996 no more: TikTok owner ByteDance embraces shorter ‘1075’ work hours amid backlash in China’s tech world

·4-min read

The Chinese tech industry’s infamous 996 work hours – 9am to 9pm, six days a week – are set to disappear at ByteDance, the country’s first major tech company to explicitly discourage employees from working overtime.

On Monday, TikTok owner ByteDance asked its nearly 100,000 employees to start following a “1075” schedule – 10am to 7pm, five days a week – a potentially life-changing move to many who have grown accustomed to toiling into the late night and weekends.

Why 996 prevails in China’s tech world despite deaths and protests

Employees must now seek permission to work overtime, capped at three hours each weekday and eight hours on weekends, according to three people familiar with the matter. Employees will be paid 1.5 times their normal salary for overtime on weekdays, and twice for overtime during weekends, as stipulated under the country’s labour law, one person said.

Do you have questions about the biggest topics and trends from around the world? Get the answers with SCMP Knowledge, our new platform of curated content with explainers, FAQs, analyses and infographics brought to you by our award-winning team.

Claim for overtime pay must be approved by a manager who is two levels higher than the applicant, two people said, so employees are now expected to “avoid holding team meetings at night and try to leave early”.

ByteDance declined to comment on Tuesday.

The company’s decision comes at a time when Chinese authorities have openly criticised tech firms for their punishing work schedules, which have been cited as one of two “evils” in labour exploitation, together with the use of algorithms to motivate and punish gig workers. Earlier this year, the Beijing-based unicorn, along with rival Kuaishou Technology, ended its big week/small week policy that required employees to work six-day weeks every fortnight.

ByteDance’s latest policy quickly made a splash on Chinese social media. A related topic on microblogging platform Weibo had been viewed more than 270 million times as of Tuesday afternoon. On Zhihu, a Q&A site akin to Quora, internet users excitedly discussed whether the news is true and how the rule is implemented.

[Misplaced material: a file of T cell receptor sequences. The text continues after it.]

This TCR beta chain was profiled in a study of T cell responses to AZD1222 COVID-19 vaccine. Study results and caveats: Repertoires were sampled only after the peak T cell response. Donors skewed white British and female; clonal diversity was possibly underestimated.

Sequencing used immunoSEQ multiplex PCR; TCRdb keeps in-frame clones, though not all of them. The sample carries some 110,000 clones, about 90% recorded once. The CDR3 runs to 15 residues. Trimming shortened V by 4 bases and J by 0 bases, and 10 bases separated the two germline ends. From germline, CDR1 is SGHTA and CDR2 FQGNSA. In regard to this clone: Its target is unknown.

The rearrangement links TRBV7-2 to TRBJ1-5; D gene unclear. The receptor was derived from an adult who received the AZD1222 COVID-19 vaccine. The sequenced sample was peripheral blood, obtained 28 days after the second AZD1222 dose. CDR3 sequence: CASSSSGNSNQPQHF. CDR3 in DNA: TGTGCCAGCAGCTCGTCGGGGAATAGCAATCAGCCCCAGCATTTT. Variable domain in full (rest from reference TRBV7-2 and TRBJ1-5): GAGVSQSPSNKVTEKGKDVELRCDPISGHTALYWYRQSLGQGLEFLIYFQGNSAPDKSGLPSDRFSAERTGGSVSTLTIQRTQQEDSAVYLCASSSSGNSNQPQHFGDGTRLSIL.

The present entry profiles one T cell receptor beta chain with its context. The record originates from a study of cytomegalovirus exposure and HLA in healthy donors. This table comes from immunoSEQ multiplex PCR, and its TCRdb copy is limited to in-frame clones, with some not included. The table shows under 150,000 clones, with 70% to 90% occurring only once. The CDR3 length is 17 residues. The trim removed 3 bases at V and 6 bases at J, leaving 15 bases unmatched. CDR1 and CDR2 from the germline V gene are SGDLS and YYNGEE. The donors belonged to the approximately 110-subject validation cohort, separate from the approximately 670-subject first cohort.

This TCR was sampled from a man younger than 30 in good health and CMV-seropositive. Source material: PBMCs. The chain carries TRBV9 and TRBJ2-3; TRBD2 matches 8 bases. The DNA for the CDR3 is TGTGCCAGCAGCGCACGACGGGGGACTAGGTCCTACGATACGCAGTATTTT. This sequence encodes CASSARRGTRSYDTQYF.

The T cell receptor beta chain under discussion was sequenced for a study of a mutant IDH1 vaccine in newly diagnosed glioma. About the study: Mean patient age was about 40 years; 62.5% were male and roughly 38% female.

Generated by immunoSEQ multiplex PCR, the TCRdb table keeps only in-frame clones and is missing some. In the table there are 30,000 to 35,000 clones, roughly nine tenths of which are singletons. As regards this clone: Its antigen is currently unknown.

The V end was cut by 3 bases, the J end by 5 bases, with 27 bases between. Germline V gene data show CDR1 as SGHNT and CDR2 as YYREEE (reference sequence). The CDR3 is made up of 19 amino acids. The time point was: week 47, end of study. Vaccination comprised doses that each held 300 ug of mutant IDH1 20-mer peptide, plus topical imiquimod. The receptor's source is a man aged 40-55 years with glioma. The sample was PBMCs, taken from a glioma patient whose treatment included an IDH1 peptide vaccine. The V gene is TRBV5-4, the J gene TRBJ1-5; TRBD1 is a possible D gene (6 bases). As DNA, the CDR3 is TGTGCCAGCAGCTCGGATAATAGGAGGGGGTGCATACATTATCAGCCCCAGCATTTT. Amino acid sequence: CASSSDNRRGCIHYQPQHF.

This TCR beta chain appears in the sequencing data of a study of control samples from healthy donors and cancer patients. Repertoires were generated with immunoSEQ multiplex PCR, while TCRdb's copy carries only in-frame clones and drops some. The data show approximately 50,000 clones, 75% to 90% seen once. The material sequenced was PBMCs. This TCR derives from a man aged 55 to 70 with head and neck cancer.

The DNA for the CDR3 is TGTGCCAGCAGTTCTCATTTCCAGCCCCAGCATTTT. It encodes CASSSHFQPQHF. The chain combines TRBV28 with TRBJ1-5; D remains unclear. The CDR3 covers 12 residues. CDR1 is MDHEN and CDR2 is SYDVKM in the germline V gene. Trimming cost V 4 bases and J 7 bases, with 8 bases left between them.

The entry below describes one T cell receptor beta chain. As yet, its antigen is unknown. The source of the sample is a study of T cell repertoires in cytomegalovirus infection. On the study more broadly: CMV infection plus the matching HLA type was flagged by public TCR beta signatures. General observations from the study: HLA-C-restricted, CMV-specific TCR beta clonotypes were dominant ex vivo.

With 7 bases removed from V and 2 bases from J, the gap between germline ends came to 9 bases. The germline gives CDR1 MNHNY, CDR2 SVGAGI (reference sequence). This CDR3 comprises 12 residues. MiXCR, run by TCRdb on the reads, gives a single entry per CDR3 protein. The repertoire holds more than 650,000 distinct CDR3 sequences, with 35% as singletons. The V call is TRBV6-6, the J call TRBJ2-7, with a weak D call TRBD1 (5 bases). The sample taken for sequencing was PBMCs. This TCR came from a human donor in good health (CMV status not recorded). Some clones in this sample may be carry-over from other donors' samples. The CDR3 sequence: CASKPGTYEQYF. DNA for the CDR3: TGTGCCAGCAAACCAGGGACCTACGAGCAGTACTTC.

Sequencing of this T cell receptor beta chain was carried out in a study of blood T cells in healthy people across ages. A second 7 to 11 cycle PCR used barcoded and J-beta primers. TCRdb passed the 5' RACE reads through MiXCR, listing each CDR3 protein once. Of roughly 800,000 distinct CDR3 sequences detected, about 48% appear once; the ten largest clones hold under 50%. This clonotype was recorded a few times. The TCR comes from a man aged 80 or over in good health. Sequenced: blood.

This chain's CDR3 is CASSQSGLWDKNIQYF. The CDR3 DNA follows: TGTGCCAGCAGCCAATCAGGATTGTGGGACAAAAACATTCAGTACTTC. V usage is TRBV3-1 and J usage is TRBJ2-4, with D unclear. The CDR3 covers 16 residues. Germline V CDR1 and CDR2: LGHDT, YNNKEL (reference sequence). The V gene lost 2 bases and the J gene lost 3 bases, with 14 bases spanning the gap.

China’s top court warns Big Tech that 996 overwork borders on illegal

In recent years, complaints of excessive working hours at tech companies have been rife on the Chinese internet.

A now-deleted collaborative spreadsheet that encouraged people to share information about their companies’ work hours was widely circulated online last month, drawing input from employees at Chinese internet giants such as e-commerce firm Alibaba Group Holding, owner of the South China Morning Post, as well as WeChat owner Tencent Holdings, on-demand service platform Meituan and ByteDance.

Employees at Alibaba, ByteDance, search giant Baidu and video streaming firm Bilibili have said they typically leave the office around 9pm. Meanwhile, working hours at rising internet stars such as Meituan and Alibaba rival Pinduoduo could drag until 10pm or later, according to news site Sixthtone, citing the spreadsheet.

In 2019, a group of software developers took to code-hosting platform Github to protest against 996, garnering the attention of the global tech community. At the time, several tech leaders spoke out in defence of long work hours, including Alibaba founder Jack Ma, who called 996 a “huge blessing that many companies and employees do not have the opportunity to have”.

Tencent-backed company offers a break from 996, but only one day a week

While workers in China are legally entitled to overtime pay, labour oversight remains lax in the country, where independent labour unions are banned, leading some employees to accept tacit arrangements involving overtime above the legal maximum of 36 hours a month in exchange for more money.

Some tech companies, however, have tried to address the issue. In June, Lightspeed & Quantum Studios, a video game creator under Tencent, introduced “Wednesday Health Day” to encourage employees to go home at 6pm one day a week.

Additional reporting by Coco Feng and Che Pan

This article 996 no more: TikTok owner ByteDance embraces shorter ‘1075’ work hours amid backlash in China’s tech world first appeared on South China Morning Post

For the latest news from the South China Morning Post download our mobile app. Copyright 2021.

Our goal is to create a safe and engaging place for users to connect over interests and passions. In order to improve our community experience, we are temporarily suspending article commenting